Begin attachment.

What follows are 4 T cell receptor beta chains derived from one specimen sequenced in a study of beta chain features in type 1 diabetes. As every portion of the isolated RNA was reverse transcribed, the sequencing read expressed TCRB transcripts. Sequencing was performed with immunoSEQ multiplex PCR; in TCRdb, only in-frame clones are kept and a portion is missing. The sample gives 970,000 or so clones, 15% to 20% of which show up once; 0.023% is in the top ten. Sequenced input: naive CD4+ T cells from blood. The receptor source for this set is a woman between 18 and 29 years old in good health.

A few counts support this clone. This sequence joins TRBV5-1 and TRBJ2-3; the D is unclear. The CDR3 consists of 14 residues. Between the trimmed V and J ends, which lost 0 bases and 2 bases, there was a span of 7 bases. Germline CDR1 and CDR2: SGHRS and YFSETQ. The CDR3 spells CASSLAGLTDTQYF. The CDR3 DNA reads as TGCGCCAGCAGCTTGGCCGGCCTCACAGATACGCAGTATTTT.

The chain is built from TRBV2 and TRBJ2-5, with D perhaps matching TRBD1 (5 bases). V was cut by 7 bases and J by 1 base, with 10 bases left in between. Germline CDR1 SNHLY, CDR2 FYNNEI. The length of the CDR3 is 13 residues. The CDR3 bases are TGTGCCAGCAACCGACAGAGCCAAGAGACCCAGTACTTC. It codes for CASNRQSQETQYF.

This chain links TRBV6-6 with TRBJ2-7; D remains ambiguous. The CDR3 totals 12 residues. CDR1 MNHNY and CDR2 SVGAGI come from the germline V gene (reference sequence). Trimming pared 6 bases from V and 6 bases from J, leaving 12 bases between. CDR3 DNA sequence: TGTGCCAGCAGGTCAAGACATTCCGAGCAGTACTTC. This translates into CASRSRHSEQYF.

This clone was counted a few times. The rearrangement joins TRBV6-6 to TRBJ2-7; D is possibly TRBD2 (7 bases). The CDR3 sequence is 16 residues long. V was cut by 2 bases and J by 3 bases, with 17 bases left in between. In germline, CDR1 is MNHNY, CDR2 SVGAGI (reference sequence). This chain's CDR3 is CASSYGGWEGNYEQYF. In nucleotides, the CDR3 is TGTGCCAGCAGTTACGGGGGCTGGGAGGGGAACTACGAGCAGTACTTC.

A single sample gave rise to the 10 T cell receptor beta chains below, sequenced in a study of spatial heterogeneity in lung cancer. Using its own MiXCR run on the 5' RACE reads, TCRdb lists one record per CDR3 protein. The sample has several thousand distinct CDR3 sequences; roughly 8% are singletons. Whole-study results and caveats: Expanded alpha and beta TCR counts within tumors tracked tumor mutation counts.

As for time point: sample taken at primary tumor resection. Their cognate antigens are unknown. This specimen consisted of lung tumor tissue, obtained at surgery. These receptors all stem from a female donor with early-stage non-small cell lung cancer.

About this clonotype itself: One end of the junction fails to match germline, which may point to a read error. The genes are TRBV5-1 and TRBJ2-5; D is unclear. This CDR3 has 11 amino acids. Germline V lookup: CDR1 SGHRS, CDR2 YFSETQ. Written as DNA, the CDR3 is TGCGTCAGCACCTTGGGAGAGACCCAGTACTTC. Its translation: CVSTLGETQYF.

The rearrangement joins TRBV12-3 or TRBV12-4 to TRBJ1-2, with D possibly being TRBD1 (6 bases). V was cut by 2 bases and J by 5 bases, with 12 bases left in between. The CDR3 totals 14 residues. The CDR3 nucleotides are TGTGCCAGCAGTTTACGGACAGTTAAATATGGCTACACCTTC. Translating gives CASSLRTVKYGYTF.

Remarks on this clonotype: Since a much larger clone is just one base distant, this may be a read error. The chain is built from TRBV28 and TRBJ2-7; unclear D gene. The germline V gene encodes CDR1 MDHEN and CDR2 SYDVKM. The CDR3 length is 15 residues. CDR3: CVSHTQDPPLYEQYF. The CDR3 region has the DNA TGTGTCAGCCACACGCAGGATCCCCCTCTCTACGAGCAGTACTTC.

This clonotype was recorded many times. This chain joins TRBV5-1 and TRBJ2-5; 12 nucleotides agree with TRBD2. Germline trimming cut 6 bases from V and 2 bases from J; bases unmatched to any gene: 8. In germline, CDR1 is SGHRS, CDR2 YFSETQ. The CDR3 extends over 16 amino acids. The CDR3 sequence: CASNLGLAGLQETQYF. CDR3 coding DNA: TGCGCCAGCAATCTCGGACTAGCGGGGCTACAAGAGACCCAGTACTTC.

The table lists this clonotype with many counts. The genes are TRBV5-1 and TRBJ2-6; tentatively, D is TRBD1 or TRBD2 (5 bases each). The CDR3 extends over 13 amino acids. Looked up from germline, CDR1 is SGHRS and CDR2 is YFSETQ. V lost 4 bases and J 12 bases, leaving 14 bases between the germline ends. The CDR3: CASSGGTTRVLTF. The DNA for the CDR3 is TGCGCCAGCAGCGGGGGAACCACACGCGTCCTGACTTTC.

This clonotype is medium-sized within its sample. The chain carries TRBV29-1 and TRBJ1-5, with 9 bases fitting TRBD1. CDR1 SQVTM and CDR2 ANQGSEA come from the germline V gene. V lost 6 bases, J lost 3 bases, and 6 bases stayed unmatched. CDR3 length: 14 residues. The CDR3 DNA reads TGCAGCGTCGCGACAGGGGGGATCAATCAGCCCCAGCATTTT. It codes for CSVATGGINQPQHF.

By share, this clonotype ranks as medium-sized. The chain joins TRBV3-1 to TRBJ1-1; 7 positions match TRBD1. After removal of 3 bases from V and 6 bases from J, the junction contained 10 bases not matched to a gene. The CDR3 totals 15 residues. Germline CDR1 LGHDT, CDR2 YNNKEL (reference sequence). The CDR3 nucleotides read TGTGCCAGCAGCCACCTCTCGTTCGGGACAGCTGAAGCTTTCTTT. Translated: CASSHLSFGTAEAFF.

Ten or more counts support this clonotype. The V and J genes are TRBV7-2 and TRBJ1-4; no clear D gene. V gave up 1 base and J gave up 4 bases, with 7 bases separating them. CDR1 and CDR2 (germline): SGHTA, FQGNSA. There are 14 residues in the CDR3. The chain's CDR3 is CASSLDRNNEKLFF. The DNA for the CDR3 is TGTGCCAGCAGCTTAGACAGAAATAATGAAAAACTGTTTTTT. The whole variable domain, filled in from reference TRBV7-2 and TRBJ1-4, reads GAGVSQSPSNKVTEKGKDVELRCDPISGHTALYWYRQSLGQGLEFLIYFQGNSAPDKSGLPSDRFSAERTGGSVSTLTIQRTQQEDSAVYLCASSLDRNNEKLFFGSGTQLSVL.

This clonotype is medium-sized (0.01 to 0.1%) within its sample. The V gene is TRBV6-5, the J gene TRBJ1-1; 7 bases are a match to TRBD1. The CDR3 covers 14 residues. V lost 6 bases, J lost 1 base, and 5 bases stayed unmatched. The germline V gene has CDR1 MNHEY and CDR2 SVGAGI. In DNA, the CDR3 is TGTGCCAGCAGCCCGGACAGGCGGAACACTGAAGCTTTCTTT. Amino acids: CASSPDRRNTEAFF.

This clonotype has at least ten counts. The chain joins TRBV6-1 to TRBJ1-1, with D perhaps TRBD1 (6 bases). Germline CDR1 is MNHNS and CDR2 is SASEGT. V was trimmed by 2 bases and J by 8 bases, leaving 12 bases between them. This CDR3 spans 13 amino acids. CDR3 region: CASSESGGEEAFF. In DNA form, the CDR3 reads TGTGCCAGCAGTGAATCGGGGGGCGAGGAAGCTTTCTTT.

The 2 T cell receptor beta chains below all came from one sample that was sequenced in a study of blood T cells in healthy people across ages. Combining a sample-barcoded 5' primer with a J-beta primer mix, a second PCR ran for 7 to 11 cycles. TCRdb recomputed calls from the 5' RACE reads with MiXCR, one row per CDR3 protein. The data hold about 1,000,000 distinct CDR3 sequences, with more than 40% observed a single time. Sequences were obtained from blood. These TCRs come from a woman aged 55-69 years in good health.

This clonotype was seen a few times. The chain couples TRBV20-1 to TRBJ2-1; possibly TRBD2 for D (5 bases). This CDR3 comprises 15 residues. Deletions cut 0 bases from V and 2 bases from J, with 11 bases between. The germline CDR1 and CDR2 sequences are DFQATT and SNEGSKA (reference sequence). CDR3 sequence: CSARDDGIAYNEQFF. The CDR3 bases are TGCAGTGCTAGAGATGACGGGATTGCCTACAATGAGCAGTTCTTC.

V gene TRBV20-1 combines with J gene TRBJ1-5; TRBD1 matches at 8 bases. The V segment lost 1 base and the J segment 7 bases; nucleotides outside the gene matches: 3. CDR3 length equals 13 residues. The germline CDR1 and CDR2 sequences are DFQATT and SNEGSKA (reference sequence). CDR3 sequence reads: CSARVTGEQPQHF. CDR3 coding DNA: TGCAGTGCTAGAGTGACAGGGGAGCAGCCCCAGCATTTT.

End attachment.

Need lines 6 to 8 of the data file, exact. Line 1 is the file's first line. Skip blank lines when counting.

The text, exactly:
A single sample gave rise to the 10 T cell receptor beta chains below, sequenced in a study of spatial heterogeneity in lung cancer. Using its own MiXCR run on the 5' RACE reads, TCRdb lists one record per CDR3 protein. The sample has several thousand distinct CDR3 sequences; roughly 8% are singletons. Whole-study results and caveats: Expanded alpha and beta TCR counts within tumors tracked tumor mutation counts.

As for time point: sample taken at primary tumor resection. Their cognate antigens are unknown. This specimen consisted of lung tumor tissue, obtained at surgery. These receptors all stem from a female donor with early-stage non-small cell lung cancer.

About this clonotype itself: One end of the junction fails to match germline, which may point to a read error. The genes are TRBV5-1 and TRBJ2-5; D is unclear. This CDR3 has 11 amino acids. Germline V lookup: CDR1 SGHRS, CDR2 YFSETQ. Written as DNA, the CDR3 is TGCGTCAGCACCTTGGGAGAGACCCAGTACTTC. Its translation: CVSTLGETQYF.